Tuesday, May 06, 2014

Starship Grid+

A few days back I posted a video about how grids, voxels, and Minecraft-style bricks aren't well-suited to ship design.

Fundamentally, voxel- or grid-based play is about either controlling flow or ordering a chaotic topology, neither of which are concepts starship games use. I caught a little flak from Space Engineer fans, because Space Engineer almost sort of kinda makes a vague attempt to be about controlling flow. Theoretically, in the future, Space Engineers could be about controlling flow and then their construction method would work well.

But I thought a little about the other half of the equation: grids are also useful for organizing chaotic topology. Could we make a starship construction system out of that?

My idea is that you start with a large-scale grid, a 3D grid where each tile is something like 10x10x5m. You can put all sorts of stuff in there, use mirroring, and all that good stuff. Not every module is 1x1x1: many modules are more awkward shapes that aren't even cubic. For example, a particular engine might be shaped like a pyramid, growing larger and larger as it goes further back.

Some modules can also be arbitrarily extended, such as interior deck space: a long wafer of starship would be a deck, and you could drag it to scale it longer or wider, each "tick" of "wider" or "longer" being one tile unit. You wouldn't make them taller, though: if you wanted another deck level, you'd attach another deck wafer. You could shape these to "hug" the complex shapes of the core functional modules.

Within each deck wafer there is a smaller grid, something like a 2m grid. This grid would be 2D simply because handling it would get too complex otherwise. Within this 2D space you can place various rooms and facilities that are intended to be pressurized, such as bunks, kitchens, gardens, hallways, doors, airlocks, cargo closets, atmospheric exchangers, etc. The large grid means there would be a 5x5-tile "fine grain" grid per large-scale tile, but it wouldn't be a simple 5x5 grid: each kind of deck wafer might have a different shape within that space, and a different reaction to being expanded in various ways. At the minimum, most of the edges would be covered in a hull tile, excepting for occasional spots where you could run a hallway through to another area or put in an airlock.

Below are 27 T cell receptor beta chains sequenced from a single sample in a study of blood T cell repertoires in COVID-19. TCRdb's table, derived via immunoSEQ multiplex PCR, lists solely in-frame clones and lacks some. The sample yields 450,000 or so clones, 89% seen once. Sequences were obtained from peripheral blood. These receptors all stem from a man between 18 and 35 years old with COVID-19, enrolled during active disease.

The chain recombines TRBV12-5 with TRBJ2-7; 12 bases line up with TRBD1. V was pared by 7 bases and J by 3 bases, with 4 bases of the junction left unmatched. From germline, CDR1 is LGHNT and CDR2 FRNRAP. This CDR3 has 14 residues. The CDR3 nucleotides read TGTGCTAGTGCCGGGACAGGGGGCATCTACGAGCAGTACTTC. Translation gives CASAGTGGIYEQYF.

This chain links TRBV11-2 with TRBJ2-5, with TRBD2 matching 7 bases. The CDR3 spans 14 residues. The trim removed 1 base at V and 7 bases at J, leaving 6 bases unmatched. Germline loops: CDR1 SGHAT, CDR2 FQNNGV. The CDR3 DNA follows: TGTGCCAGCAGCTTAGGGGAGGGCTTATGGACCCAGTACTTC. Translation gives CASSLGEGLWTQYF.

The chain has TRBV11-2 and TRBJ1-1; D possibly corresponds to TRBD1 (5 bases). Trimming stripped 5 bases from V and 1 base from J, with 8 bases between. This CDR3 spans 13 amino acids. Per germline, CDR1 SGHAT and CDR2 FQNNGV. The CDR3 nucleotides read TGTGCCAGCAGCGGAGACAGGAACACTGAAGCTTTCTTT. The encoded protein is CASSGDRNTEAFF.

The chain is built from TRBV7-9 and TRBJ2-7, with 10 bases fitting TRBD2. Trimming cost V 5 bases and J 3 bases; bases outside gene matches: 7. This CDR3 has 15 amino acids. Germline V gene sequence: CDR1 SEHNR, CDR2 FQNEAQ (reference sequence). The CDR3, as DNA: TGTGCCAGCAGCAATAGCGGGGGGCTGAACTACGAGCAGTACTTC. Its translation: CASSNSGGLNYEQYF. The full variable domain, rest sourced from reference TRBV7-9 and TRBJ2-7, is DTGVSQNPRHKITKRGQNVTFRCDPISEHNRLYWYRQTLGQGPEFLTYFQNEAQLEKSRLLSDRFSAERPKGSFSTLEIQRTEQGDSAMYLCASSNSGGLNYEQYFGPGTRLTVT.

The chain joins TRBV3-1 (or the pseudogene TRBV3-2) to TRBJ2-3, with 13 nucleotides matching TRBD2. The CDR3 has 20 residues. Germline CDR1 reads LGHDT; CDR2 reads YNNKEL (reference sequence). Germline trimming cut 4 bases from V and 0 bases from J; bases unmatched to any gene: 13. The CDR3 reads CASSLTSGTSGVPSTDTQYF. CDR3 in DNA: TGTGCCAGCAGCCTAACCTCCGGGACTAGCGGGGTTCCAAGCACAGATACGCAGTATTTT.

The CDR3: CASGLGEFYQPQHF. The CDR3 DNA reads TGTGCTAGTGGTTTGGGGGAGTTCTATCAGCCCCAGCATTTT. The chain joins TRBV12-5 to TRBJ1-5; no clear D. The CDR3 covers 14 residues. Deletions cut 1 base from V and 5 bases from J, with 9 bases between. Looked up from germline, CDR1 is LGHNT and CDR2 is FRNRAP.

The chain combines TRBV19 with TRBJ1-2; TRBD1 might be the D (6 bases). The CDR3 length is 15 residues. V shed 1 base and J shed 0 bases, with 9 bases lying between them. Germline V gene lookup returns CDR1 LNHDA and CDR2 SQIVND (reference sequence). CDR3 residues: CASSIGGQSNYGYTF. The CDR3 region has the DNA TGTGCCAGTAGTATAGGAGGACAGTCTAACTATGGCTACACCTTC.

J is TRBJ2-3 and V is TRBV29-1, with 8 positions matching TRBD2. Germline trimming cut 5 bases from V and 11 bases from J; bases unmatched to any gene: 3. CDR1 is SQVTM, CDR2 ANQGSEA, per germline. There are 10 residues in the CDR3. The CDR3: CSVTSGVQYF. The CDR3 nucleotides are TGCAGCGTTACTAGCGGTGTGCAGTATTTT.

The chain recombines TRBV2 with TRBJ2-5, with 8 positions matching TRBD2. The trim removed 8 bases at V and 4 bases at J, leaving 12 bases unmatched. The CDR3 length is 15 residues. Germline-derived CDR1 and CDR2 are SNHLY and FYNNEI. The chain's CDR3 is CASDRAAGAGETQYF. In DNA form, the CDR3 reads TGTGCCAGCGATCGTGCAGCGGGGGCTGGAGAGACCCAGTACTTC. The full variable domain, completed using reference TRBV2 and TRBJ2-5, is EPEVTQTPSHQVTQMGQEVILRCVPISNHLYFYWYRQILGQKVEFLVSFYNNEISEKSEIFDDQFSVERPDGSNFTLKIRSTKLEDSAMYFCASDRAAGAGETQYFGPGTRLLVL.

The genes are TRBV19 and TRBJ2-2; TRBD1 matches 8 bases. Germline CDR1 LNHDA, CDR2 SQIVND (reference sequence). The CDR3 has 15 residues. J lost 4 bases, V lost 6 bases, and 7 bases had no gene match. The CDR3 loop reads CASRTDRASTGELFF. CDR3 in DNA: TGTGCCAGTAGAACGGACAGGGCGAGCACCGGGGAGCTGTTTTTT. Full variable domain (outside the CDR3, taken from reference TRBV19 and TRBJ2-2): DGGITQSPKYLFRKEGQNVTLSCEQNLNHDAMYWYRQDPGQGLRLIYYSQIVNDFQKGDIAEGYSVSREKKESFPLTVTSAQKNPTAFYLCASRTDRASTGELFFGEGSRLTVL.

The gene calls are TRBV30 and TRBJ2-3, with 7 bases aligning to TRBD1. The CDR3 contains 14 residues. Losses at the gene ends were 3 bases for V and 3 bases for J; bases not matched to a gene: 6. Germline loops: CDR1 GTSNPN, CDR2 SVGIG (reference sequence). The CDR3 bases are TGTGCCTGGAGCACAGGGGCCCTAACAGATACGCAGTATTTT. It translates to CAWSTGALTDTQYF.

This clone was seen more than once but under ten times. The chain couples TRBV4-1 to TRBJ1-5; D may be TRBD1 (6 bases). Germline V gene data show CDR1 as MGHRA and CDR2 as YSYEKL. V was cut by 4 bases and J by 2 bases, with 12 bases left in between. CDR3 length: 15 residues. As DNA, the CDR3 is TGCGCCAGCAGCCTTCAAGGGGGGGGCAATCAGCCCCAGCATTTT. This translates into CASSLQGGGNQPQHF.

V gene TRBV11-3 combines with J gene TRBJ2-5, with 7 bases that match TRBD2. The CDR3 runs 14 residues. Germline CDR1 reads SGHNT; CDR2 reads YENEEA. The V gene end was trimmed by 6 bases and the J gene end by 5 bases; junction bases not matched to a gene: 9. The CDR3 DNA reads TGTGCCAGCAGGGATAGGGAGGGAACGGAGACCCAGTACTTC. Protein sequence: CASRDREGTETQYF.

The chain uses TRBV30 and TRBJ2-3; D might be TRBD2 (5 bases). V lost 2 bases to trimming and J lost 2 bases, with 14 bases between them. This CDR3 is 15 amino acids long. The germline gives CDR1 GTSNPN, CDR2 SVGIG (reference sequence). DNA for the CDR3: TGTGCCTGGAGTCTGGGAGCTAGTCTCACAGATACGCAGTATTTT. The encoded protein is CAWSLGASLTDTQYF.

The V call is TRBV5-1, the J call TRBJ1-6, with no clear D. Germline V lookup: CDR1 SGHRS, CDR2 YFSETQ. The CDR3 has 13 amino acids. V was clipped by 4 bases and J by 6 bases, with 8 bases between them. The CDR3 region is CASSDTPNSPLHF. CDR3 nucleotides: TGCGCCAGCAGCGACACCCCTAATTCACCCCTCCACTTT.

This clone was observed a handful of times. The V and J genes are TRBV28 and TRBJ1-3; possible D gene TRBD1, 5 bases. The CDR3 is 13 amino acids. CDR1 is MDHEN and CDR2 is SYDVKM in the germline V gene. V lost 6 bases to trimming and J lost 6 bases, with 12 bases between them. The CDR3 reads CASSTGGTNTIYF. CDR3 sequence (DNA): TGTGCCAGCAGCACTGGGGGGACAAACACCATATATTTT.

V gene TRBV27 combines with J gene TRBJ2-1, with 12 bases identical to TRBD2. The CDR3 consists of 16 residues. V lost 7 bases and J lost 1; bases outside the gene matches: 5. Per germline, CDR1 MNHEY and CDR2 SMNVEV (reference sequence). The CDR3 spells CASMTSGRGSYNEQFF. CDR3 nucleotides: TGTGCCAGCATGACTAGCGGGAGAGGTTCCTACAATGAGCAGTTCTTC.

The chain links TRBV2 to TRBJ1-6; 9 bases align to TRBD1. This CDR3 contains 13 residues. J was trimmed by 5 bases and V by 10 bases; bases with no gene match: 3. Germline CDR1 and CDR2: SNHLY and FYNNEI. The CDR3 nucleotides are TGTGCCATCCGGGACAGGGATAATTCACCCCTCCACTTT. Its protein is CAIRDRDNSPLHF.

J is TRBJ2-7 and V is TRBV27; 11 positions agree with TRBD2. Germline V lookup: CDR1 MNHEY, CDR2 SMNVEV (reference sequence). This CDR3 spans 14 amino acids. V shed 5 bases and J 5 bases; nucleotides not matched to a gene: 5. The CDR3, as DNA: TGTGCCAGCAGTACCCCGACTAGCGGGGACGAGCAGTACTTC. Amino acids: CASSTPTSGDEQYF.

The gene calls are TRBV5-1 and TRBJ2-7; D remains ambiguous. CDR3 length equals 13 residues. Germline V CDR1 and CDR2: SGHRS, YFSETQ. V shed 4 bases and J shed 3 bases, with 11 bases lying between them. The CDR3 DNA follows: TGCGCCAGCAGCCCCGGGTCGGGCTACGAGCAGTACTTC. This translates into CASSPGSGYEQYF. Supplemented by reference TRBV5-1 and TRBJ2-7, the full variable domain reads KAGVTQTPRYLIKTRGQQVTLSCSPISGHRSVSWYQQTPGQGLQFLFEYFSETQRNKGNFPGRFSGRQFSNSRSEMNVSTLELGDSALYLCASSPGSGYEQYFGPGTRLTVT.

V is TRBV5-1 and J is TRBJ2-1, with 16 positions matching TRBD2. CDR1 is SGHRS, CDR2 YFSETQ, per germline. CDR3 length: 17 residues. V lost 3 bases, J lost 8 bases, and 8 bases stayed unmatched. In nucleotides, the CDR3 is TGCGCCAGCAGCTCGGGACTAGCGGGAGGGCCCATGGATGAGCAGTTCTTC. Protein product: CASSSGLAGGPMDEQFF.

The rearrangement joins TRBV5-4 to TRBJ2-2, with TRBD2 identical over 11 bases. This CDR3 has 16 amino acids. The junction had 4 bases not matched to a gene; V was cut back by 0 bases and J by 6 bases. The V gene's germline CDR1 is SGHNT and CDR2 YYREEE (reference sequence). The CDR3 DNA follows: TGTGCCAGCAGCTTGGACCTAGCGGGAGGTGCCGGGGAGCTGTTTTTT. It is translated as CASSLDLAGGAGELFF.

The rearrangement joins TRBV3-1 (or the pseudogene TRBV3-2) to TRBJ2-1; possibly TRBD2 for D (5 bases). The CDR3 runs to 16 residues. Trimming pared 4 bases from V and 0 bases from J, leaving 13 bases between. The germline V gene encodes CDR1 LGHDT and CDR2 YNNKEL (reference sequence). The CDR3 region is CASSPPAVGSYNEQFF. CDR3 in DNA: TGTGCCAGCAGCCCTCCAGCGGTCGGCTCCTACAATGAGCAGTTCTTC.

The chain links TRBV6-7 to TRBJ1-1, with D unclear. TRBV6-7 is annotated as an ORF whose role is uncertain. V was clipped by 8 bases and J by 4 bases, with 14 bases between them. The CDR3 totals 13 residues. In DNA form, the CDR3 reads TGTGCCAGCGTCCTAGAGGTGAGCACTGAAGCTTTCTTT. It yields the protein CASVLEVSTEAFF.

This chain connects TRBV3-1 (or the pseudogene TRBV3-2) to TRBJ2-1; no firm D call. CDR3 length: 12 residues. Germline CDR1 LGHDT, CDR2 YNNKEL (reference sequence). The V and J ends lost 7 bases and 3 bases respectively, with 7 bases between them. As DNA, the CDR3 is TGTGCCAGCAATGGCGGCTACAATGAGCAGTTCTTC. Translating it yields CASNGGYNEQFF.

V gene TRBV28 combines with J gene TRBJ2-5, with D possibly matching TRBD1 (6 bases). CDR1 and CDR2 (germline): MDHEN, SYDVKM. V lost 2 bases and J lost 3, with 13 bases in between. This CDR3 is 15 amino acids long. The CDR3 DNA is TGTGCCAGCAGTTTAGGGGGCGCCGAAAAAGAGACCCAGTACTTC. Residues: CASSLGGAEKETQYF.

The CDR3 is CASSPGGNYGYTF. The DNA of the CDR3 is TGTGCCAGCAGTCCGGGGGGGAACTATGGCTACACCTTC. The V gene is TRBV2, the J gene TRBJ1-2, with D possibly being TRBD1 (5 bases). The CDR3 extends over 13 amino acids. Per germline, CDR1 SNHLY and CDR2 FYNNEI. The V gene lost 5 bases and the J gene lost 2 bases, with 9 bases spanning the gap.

By giving the deck wafers an internal layout and having it depend on the gross layout of the ship, you create a complex topology inside the ship. The player is then challenged to put the facilities inside that space not simply according to what space is available, but also with concerns as to where the halls are, which parts of a room can have maintenance access to an automated system, which areas should be restricted to what kind of security level...

The best part about this approach is that it could easily be turned into a functional map, where the player moves through that space. Whether in 3D or 2D, the player could be made responsible for his decisions - forced to access the automated systems that were hidden behind someone's wall, forced to traverse the length of the ship, forced to search for a stowaway in all the nooks and crannies, fight a fire, whatever. Leaving the pressurized areas of the ship would be possible, but only if you put on a bulky space suit and not in situations where the ship is accelerating, being bombarded by radiation, or so on.

You can actually use this more deeply, too. While there would undoubtedly be a lot of stock parts, something like a reactor would also be made up of an interior grid. If you wanted to make your own, you could get a particular shape of chassis and put reactor parts into it. Reaction chamber, coolant, control computers, power station, and so on. In doing so you could create a reactor of your own design. This may be a bit complex - for example, if you create a chain of power stations, is that better than just having one? Depends on your application! And, of course, you may have to repair or resupply it during gameplay, so be sure to lay it out reasonably!

Similarly, you can go finer-grain. You don't like the default cabin? Well, each 2x2x3m fine-grain tile consists of a 2x2x3 grid. Place things inside that - walls, furniture, functional elements. Newly researched technologies, epic cultural artifacts, whatever. Now you have a custom room.

You could go even finer, allow the player to construct individual objects using a more typical voxel grid system, then determining the bounds of the object for inclusion into the room editor or equipment system.

Now, just laying out the ship like this is pretty ugly. Ships locked to a large grid layout are generally brutish and bland. A fine grid can work out because you can sculpt it somewhat, but when the grid is 10x10x5m, steps and sweeps are not as feasible. Rather than force the player to carefully create custom shapes for every time they don't like the flat brick approach, we allow the player to warp objects. Each object has a spine and each node in the spine can be moved out of alignment to warp the whole object along a spline. This is really not hard, it's a simple envelope deform.

This offers a number of advantages aside from looking nice.